• Friedland, Roger, and John Mohr, eds. 2004. Matters of Culture: Cultural Sociology in Action is a collection of essays by cultural sociologists. Robert Giulianotti and Roland Robertson (eds.) Cambridge, UK: Cambridge University Press. “Glocalization, Globalization, and Migration: The Case of Scottish Football Supporters in North America,” published in 2006 by the University of Glasgow. International Sociology21(2):171–98, doi: 10.1177/0268580906061374
  • Griswold, Wendy. International Sociology21(2):171–98, doi: 10.1177/0268580906061374
  • Cultures and Societies in a Changing World, published in 2013. SAGE Publications, Thousand Oaks, California
  • Jenks, Chris. “Introduction: The Analytic Bases of Cultural Reproduction Theory,” published in 1993. C. Jenks’ edited volume, Cultural Reproduction, has pages 1–16. Routledge
  • Seymour Martin Lipset
  • London: Routledge. The Continental Divide was established in 1990. Routledge
  • Robertson, Roland. New York: Routledge. In 1978, he published Meaning and Change: Explorations in the Cultural Sociology of Modern Societies, which was his first book. New York, NY: New York University Press
  • Rojek, Chris, and Bryan Turner, “Decorative Sociology: Towards a Critique of the Cultural Turn,” New York, NY: New York University Press, 2000. Sociological Review, vol. 48, no. 4, pp. 629–48. Roszak, 1969. An Essay on the Formation of a Counterculture: Reflections on the Technocratic Society and Its Youthful Opposition Sardar, Ziauddin, and Borin Van Loon published a book in London called Faber in 2010. Introducing the field of Cultural Studies. Icon Publishing, London
  • Spillman, Lyn, ed. 2002. Cultural Sociology is a branch of sociology that studies culture. Blackwell Publishing Company, Malden, Massachusetts, and George Steiner, 1983. Some Thoughts on the Redefinition of Culture in Bluebeard’s Castle EveryCulture.com
  • Yale University Press
  • New Haven, CT: Yale University Press
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Related Terms

  • Culture jamming, culture shock, culture war, culture maker, language, multiculturalism, society, and values are all terms that come to mind.

References

“Sociology in Our Times: The Essentials,” by Diana Kendall, published in 2006. 5th edition. Wadsworth Publishing Company, Belmont, California. Alfred L. Kroeber and Clyde Kluckhohn published a paper in 1952 titled A Critical Review of Concepts and Definitions in the Field of Culture The Peabody Museum of American Archaeology and Ethnology is located in Cambridge, Massachusetts. Robert Redfield is a writer who lives in the United Kingdom. “The Folk Society” was published in 1947. American Journal of Sociology, vol.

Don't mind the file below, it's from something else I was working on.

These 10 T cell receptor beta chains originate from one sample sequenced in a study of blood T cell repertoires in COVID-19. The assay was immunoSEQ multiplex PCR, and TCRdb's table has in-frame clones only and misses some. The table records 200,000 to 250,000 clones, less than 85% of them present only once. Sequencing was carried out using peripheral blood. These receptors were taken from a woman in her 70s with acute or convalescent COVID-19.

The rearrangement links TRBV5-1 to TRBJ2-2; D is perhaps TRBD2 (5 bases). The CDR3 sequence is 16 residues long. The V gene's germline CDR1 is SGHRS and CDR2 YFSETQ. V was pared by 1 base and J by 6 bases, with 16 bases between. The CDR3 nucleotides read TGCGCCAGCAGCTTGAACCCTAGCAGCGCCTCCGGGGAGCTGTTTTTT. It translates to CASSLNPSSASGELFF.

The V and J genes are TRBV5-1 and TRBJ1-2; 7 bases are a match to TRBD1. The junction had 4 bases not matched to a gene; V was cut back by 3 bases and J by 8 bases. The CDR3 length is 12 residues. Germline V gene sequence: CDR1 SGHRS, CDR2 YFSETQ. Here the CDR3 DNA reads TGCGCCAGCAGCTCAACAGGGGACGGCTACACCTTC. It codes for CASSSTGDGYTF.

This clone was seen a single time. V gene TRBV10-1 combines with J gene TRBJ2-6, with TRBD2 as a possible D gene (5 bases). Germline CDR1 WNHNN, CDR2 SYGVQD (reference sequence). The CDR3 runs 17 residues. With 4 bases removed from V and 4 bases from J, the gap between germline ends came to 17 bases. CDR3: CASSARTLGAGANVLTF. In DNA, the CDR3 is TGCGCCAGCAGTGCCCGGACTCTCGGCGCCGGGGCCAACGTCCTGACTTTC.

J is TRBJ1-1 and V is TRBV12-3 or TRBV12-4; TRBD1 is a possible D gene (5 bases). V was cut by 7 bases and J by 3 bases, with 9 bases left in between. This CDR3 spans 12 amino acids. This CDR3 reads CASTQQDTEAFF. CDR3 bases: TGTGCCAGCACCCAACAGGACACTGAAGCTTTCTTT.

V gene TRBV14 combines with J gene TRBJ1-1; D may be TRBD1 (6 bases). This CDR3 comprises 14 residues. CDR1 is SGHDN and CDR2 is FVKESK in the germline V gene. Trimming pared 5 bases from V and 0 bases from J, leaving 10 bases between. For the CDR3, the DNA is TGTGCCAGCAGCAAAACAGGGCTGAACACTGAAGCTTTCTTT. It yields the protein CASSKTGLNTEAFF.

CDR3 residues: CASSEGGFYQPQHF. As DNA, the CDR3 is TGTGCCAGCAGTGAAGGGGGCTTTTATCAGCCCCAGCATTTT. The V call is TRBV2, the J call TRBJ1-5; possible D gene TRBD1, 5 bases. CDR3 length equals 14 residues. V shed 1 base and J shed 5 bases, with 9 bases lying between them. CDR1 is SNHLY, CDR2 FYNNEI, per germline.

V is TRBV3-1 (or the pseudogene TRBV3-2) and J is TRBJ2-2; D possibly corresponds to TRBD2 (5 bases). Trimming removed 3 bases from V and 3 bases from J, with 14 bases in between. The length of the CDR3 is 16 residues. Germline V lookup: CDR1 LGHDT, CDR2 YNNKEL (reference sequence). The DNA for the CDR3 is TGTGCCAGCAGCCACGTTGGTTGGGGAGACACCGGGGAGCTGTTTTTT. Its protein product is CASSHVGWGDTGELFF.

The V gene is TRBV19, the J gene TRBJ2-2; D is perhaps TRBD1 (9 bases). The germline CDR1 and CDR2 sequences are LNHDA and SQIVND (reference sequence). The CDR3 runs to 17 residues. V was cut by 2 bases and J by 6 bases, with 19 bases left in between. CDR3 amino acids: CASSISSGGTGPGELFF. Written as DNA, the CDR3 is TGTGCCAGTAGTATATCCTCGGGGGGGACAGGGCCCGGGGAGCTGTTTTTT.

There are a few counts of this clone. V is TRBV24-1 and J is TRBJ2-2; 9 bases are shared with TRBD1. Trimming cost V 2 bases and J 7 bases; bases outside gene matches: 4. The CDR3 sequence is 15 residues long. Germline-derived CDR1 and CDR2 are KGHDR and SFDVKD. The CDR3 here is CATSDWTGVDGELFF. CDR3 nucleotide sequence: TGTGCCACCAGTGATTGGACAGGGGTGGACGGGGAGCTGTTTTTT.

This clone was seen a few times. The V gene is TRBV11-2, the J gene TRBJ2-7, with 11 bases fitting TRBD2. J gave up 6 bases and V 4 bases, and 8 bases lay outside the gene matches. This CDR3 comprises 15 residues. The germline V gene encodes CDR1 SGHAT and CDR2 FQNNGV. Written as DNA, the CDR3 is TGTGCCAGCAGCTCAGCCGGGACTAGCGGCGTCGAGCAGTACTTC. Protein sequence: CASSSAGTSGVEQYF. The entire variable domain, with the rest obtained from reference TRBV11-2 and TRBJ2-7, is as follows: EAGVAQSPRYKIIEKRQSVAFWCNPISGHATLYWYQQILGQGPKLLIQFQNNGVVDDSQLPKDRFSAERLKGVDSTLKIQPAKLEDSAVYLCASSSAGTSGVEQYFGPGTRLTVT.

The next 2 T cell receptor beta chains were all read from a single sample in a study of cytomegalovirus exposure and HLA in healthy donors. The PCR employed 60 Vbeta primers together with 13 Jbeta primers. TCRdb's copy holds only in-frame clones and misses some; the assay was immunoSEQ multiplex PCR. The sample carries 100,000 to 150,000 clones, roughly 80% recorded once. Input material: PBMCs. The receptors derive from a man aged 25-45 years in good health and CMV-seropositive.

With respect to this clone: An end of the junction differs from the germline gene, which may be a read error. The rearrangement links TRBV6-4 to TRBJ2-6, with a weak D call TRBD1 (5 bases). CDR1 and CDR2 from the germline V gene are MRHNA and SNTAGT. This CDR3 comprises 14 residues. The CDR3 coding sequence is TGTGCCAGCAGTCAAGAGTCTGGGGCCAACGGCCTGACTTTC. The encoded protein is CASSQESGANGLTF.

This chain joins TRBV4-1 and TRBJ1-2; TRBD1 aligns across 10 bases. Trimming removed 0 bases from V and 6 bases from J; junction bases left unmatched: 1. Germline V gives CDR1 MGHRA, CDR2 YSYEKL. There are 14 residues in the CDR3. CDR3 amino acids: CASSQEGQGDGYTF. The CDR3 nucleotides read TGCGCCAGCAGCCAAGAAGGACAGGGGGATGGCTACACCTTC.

4, pp.

doi: 10.1086/220015 for further information.

McCurdy published a paper in 2008 titled Culture, Conformity, and Discord: Readings in Cultural Anthropology.

Works Consulted

Abercrombie, Nicholas, Stephen Hill, and Bryan Turner are the authors of this work. The Penguin Dictionary of Sociology was published in 2006. Penguin Books, 5th ed., London. The American Heritage Dictionary of the English Language is a comprehensive reference work on the English language. The fifth edition was published in 2011. Houghton Mifflin Harcourt Publishing Company, Boston. Margaret L. Andersen and Howard Francis Taylor collaborated on this work. 2011.Sociology: The Essentials (Sociology: The Essentials).

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McFarland & Company, Jefferson, North Carolina, 2nd ed.

Introduction to Sociological Theory: Theorists, Concepts, and Their Applicability to the Twenty-First Century, published in 2014.

Joan Ferrante is a writer who lives in New York City.

Seeing Sociology: An Introduction to Sociological Thinking.

Joan Ferrante is a writer who lives in New York City.

Sociology from a Global Point of View Wadsworth Publishing Company, Belmont, California, 7th ed.

2nd edition of The Real World: An Introduction to Sociology published by Norton in 2010.

Sutton are co-authors of this work.

Polity Press, Cambridge.

Introduction to Sociology, Second Edition, 2016.

Henslin, James M., et al.

Allyn and Bacon, 10th ed.

Hughes, Michael, and Carolyn J.

2011.Sociology: The Foundations of Knowledge.

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Kendall, Diana, et al.

Sociology in Our Times, 8th edition.

Kimmel and Amy Aronson are co-authors of this paper.

Allyn and Bacon, Boston; Kornblum, William.

John Macionis is the author of this work.

Sociology, 14th edition.

2012.Sociology: An Introduction to the World.

Macmillan Dictionary (Macmillan, n.d.) is a dictionary published by Macmillan ().

Sociology: Making Sense of Society was published in 2006.

According to Merriam-Webster (N.d.) Merriam-Collegiate Webster’s Dictionary ().

The Social Science Jargon Buster: The Key Terms You Need to Know was published in 2007.

Oxford University Press is a publishing house based in Oxford, England.

WordNet (2010, 2010).

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Exploring Sociology: A Canadian Perspective Richard Schaefer is the author of this work.

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A Sociology Dictionary is a collection of articles written by sociologists for sociologists.

Jon M.

Wadsworth Publishing Company, Belmont, California, 2010.